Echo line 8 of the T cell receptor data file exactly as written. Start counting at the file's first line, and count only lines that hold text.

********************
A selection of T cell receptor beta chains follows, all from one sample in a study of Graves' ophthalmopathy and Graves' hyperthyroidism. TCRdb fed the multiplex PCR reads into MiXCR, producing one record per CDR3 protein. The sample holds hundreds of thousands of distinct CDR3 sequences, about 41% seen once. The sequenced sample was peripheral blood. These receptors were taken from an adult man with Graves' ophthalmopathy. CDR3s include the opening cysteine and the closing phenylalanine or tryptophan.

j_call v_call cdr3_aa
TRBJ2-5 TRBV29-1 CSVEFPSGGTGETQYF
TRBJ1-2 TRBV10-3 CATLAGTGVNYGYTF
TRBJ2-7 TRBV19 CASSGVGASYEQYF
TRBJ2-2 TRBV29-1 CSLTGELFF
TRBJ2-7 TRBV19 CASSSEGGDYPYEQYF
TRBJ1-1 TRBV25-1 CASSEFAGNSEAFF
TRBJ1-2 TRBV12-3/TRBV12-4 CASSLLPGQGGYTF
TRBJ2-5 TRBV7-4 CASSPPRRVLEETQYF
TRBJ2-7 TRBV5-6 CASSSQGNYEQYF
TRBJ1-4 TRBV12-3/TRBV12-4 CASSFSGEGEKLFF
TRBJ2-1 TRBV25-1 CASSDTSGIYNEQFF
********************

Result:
TRBJ1-1 TRBV25-1 CASSEFAGNSEAFF